MP shocks with NATO referendum proposal

  • 2002-05-02
  • Geoffrey Vasiliauskas

MP Rolandas Pavilionis has sparked heated debate by pushing for a referendum on whether Lithuania should join NATO - in defiance of the New Union party of which he is a member.

The controversial ex-rector of Vilnius University told reporters he planned to collect enough signatures from MPs to force a referendum.

"I don't think the NATO issue can be decided merely by resolutions," he told the Baltic News Service.

"First of all we have to ask the nation, and I invite members of Parliament to support the idea of holding a referendum."

With the approach of the holiday season it would become increasingly difficult to gather enough signatures from the public, the other way of forcing a referendum, Pavilionis said later on Lithuanian radio.

The response from MPs and officials has been to pour cold water on the idea.

Parliamentary chairman and New Union leader Arturas Paulauskas called the proposal unnecessary, saying all parliamentary parties had already agreed on the issue of NATO membership.

In a written statement the New Union, the junior party in the governing coalition, said voters had mandated the party to carry out its election pledges, which included seeking NATO membership.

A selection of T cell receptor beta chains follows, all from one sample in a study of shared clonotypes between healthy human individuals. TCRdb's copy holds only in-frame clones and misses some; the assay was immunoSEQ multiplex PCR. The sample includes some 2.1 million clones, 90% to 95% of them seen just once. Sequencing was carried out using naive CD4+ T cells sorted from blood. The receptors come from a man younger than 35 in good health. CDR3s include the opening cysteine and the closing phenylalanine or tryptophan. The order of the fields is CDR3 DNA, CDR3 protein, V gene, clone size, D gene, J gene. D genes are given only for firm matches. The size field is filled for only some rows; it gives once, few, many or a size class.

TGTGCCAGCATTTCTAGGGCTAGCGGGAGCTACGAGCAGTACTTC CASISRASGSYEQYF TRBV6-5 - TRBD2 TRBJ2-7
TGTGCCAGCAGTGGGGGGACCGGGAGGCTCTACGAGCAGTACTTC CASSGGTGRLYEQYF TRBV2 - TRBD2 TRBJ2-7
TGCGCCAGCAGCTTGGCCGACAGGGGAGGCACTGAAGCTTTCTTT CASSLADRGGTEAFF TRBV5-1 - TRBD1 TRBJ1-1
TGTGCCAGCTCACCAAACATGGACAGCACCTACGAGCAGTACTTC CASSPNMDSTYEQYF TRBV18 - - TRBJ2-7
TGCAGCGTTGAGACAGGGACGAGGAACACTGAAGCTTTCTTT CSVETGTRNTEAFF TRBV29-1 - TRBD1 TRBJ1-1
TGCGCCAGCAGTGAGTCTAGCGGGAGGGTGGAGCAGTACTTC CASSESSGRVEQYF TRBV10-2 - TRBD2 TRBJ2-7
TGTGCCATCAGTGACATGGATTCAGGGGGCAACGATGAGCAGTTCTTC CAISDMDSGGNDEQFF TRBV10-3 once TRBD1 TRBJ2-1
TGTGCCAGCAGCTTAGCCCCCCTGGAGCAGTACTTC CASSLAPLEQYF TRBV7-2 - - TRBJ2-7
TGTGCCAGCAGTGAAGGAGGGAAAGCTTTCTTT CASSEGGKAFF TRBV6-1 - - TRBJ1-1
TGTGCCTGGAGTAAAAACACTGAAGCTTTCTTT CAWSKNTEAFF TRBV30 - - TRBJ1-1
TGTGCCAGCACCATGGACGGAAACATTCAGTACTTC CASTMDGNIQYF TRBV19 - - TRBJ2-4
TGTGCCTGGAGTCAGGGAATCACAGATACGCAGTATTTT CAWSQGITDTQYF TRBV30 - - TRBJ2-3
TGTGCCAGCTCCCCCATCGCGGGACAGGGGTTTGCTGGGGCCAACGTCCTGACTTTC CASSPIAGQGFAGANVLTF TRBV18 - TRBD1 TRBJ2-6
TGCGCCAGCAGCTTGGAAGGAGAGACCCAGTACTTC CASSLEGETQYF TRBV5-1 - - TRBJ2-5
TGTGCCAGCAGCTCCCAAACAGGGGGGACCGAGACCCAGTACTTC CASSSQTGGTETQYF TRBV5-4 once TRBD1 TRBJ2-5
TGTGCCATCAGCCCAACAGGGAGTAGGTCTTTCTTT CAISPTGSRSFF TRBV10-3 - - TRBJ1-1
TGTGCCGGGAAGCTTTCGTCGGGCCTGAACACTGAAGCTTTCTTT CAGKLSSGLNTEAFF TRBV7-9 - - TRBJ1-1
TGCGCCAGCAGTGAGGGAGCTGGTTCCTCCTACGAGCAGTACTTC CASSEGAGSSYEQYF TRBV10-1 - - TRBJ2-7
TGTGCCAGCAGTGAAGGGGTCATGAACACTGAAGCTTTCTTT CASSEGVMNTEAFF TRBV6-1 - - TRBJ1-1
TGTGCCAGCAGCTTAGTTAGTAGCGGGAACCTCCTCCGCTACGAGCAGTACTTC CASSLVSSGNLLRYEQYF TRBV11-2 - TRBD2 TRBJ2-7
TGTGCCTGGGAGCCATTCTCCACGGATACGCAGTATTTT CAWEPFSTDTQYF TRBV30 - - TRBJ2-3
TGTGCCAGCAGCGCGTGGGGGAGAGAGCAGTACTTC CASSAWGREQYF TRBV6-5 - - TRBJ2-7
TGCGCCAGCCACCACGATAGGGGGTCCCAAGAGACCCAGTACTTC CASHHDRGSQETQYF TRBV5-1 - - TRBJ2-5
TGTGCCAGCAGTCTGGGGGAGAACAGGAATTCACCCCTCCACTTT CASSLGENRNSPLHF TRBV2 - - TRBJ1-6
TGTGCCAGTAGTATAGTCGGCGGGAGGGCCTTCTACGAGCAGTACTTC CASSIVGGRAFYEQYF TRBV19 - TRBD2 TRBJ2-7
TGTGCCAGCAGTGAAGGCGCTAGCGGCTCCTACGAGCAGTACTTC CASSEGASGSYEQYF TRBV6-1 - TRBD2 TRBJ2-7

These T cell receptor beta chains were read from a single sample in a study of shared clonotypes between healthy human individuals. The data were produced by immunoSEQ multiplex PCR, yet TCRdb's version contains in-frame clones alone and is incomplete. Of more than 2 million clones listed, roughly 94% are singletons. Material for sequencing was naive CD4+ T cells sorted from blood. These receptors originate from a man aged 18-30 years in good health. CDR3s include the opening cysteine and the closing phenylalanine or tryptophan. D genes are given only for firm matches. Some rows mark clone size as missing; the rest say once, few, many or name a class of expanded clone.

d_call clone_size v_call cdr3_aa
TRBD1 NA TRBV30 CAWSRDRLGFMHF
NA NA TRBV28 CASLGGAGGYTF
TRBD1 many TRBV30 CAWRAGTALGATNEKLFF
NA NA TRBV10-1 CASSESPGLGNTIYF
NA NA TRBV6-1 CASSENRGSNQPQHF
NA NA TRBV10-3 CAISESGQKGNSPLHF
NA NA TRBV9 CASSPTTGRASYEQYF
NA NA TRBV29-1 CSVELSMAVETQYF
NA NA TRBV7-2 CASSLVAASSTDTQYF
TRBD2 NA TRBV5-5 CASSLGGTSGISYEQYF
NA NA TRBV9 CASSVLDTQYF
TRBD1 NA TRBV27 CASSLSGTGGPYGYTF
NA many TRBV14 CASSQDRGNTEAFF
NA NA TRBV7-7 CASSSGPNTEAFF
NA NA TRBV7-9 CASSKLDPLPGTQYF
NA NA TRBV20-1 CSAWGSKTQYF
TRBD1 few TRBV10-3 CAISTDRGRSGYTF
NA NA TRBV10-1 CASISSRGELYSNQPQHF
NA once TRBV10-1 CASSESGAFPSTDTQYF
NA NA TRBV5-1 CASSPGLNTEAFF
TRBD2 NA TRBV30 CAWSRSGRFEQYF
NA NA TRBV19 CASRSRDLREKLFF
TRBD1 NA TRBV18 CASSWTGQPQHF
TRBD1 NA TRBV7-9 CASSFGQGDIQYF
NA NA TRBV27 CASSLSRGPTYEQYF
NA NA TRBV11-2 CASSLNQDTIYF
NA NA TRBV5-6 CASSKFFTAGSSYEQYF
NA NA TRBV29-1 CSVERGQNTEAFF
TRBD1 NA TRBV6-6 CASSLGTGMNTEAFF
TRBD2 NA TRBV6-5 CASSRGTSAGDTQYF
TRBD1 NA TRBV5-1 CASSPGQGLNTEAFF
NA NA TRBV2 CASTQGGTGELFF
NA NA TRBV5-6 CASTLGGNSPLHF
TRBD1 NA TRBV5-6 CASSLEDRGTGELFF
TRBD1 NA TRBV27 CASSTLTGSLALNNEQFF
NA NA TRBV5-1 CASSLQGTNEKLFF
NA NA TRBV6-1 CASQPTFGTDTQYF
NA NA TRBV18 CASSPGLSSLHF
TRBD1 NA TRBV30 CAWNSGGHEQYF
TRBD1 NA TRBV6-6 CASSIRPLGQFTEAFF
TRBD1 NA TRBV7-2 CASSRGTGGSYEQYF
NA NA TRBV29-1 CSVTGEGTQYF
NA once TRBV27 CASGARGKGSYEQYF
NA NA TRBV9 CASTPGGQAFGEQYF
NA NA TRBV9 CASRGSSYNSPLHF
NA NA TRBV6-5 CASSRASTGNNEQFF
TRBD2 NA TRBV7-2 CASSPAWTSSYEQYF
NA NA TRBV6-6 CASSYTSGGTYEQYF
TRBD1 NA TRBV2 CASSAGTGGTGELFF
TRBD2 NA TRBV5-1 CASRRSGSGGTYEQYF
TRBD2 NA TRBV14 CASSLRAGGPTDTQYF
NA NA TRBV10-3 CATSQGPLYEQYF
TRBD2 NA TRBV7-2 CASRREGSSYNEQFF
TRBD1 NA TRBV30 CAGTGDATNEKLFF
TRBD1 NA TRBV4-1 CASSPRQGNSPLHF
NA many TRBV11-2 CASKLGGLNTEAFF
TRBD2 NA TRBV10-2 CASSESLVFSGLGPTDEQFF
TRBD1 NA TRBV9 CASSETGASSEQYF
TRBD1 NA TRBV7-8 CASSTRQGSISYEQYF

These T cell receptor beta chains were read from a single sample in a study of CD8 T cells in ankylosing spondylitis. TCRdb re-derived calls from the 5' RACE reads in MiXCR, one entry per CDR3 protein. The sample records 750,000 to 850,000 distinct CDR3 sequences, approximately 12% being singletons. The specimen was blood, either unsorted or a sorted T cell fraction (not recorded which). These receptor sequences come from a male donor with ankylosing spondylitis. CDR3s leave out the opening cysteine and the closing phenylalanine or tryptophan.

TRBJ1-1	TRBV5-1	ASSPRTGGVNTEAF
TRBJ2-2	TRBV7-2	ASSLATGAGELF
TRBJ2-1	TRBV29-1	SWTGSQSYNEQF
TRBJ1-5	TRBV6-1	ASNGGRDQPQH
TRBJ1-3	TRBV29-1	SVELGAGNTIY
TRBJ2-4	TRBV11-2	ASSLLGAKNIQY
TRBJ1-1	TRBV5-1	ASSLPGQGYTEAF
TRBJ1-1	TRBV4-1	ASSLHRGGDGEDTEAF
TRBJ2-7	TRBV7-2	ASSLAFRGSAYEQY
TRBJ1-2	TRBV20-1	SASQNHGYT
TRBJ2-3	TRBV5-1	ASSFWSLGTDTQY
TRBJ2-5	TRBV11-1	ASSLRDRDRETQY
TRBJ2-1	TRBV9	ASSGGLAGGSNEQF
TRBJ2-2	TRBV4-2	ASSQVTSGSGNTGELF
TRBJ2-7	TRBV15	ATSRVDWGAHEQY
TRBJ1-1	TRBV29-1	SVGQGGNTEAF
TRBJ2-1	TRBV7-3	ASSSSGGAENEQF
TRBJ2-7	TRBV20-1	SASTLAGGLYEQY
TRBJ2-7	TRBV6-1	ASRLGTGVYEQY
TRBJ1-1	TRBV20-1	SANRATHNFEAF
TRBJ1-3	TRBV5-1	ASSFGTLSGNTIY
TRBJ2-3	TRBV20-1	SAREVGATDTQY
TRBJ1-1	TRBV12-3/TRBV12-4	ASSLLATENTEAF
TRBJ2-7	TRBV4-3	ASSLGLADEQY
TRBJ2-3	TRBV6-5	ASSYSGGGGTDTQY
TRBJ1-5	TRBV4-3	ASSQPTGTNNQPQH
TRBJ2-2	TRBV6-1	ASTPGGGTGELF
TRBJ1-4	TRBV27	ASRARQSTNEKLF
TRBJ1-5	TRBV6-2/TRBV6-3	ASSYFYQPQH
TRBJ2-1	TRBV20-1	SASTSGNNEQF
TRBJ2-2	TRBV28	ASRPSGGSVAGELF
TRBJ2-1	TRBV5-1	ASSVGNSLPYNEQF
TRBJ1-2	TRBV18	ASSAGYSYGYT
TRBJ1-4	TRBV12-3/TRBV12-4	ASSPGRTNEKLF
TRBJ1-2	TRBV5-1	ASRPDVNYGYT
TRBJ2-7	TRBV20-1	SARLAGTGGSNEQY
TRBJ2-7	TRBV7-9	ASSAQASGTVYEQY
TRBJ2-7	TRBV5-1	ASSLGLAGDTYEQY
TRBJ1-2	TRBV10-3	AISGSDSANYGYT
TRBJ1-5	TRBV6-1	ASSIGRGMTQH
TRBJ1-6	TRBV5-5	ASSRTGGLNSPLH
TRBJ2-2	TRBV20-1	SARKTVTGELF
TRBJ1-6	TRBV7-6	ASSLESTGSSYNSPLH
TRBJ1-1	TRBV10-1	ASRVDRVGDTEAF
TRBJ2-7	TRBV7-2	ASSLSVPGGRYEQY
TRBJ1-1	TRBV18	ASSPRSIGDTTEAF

The statement also cited a Foreign Ministry recommendation that important foreign policy issues should not be used for political gain.

This was echoed by Gediminas Kirkilas, spokesman for the Social Democratic Party, the senior party in the governing coalition.

Such arguments appear to contradict the constitution, which was itself adopted by a 1992 referendum and states that all important matters in the life of the nation are to be subject to public referendums.

Earlier this year President Valdas Adamkus stressed the necessity for referendums in such circumstances, with reference to European Union accession.

Although a NATO referendum stands little chance of becoming reality the idea has sparked debate on the meaning of democracy, with Pavilionis appearing on a TV talkshow to argue his case with a panel of officials.

"Will we suddenly disappear if NATO doesn't take us in?" Pavilionis asked rhetorically.

Pavilionis is well known for his vociferous attacks on NATO's bombing in Yugoslavia during the Kosovo conflict, and for flouting a police blockade during last year's NATO Parliamentary Assembly session which prevented him from reaching his Vilnius University office.